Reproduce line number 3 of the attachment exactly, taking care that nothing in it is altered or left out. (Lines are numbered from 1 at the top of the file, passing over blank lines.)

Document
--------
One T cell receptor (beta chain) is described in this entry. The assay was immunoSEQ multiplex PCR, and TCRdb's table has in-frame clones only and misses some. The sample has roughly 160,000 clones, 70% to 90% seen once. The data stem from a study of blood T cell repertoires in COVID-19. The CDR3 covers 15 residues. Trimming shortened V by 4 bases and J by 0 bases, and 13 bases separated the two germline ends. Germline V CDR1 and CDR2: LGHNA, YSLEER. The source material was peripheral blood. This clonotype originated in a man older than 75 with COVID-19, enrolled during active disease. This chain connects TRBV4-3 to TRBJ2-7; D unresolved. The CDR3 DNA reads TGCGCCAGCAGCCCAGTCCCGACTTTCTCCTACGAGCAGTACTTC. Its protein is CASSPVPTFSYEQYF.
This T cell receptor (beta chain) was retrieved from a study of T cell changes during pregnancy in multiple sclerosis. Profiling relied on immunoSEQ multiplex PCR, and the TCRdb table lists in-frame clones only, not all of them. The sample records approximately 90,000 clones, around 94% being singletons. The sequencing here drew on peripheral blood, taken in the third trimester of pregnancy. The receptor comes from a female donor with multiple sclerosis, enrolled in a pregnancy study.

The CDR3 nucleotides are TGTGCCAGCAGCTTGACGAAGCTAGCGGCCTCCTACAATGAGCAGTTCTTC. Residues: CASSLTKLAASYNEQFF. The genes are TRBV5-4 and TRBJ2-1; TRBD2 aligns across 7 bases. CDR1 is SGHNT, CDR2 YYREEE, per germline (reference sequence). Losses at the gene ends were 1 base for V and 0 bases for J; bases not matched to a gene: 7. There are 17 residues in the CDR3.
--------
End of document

The CDR3 nucleotides are TGTGCCAGCAGCTTGACGAAGCTAGCGGCCTCCTACAATGAGCAGTTCTTC. Residues: CASSLTKLAASYNEQFF. The genes are TRBV5-4 and TRBJ2-1; TRBD2 aligns across 7 bases. CDR1 is SGHNT, CDR2 YYREEE, per germline (reference sequence). Losses at the gene ends were 1 base for V and 0 bases for J; bases not matched to a gene: 7. There are 17 residues in the CDR3.